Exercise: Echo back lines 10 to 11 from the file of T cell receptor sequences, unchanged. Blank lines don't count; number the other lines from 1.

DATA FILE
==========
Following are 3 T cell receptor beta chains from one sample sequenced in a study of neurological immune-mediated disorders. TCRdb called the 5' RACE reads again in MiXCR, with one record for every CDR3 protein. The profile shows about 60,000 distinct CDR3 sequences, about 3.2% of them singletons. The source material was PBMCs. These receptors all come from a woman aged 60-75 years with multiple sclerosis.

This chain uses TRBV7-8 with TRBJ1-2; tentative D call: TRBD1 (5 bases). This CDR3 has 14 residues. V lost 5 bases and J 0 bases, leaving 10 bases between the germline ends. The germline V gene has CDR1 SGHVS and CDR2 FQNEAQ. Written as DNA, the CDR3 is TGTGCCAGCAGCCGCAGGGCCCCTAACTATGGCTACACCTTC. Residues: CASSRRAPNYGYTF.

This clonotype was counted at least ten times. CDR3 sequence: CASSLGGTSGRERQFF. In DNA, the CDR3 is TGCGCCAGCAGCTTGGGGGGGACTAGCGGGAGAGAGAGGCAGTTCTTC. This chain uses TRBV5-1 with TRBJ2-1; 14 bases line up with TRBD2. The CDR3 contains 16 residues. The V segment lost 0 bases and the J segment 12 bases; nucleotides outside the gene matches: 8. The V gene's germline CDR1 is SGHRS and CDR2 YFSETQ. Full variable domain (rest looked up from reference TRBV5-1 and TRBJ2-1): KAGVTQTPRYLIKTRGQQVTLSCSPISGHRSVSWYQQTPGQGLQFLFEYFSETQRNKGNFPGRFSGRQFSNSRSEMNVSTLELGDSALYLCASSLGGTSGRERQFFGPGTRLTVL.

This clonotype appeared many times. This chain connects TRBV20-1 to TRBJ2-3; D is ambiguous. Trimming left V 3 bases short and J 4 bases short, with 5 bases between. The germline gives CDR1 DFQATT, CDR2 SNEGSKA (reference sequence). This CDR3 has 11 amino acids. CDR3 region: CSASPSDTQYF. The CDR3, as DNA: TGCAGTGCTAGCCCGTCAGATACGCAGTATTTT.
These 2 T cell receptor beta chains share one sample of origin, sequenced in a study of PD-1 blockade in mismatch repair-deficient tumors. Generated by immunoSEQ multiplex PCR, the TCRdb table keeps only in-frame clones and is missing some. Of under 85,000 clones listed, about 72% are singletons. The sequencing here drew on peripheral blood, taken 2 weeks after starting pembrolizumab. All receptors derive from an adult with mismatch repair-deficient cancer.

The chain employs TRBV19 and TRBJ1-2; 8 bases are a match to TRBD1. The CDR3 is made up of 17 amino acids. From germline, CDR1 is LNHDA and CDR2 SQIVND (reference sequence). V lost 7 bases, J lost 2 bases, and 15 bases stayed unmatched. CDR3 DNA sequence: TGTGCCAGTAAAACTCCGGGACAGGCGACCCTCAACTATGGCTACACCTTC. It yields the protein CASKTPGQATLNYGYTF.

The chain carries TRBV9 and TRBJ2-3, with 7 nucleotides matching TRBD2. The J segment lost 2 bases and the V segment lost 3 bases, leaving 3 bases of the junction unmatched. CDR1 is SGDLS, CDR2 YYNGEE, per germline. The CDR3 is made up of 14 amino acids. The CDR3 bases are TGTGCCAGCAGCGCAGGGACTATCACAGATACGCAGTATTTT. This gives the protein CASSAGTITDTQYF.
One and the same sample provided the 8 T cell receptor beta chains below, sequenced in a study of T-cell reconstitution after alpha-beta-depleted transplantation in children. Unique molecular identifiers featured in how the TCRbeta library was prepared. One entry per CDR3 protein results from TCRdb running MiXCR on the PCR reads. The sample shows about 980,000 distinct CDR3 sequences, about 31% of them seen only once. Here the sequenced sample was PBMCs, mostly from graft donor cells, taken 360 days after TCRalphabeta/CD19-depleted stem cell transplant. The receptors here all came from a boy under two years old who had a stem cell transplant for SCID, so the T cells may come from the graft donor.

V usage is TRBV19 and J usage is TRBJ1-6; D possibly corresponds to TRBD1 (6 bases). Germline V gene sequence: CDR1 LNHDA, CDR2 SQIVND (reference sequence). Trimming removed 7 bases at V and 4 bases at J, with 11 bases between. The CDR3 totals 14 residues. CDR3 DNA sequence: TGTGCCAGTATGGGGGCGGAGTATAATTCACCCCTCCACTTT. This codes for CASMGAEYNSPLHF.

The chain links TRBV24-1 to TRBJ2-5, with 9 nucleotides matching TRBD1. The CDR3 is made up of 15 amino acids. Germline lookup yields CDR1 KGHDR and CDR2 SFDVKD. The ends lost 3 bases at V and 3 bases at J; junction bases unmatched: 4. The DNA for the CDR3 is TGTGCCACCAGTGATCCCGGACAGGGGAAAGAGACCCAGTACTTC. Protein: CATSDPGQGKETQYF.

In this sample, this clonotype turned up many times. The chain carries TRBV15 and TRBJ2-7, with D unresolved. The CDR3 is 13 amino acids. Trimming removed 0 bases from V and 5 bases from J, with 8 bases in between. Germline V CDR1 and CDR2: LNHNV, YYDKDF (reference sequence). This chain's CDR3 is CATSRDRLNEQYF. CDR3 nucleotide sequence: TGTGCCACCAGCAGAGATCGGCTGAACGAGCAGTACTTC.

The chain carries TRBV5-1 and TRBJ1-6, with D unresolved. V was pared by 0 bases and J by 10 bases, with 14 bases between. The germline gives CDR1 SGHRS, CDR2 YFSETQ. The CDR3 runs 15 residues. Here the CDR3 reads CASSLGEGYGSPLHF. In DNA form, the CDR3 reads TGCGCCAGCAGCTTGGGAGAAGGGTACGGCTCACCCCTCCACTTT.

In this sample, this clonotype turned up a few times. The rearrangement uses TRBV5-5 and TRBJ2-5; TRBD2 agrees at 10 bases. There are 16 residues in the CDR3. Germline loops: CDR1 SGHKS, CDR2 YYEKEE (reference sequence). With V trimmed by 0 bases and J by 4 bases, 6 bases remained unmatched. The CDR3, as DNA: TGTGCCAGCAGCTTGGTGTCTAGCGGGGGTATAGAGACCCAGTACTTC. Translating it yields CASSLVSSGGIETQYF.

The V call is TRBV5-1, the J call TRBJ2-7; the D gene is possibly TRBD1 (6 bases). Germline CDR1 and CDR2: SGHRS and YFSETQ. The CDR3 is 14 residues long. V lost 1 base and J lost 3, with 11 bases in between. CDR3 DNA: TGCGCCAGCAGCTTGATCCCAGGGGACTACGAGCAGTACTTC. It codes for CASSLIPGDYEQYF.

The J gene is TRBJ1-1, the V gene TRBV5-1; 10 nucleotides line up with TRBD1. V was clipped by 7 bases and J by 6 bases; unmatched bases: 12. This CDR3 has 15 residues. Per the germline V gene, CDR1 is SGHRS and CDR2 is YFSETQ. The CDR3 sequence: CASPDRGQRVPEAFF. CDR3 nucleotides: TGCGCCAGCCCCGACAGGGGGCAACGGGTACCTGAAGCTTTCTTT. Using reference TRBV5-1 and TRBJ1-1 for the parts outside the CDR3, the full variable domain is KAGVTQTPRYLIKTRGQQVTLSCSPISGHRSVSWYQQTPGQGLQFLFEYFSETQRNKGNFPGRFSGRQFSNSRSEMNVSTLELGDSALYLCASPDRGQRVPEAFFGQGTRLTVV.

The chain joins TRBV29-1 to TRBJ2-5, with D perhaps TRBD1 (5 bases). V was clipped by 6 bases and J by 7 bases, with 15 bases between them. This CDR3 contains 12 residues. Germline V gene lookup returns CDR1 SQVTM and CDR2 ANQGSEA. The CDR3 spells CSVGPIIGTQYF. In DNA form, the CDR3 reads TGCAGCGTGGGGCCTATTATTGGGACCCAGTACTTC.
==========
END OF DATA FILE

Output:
The chain links TRBV24-1 to TRBJ2-5, with 9 nucleotides matching TRBD1. The CDR3 is made up of 15 amino acids. Germline lookup yields CDR1 KGHDR and CDR2 SFDVKD. The ends lost 3 bases at V and 3 bases at J; junction bases unmatched: 4. The DNA for the CDR3 is TGTGCCACCAGTGATCCCGGACAGGGGAAAGAGACCCAGTACTTC. Protein: CATSDPGQGKETQYF.

In this sample, this clonotype turned up many times. The chain carries TRBV15 and TRBJ2-7, with D unresolved. The CDR3 is 13 amino acids. Trimming removed 0 bases from V and 5 bases from J, with 8 bases in between. Germline V CDR1 and CDR2: LNHNV, YYDKDF (reference sequence). This chain's CDR3 is CATSRDRLNEQYF. CDR3 nucleotide sequence: TGTGCCACCAGCAGAGATCGGCTGAACGAGCAGTACTTC.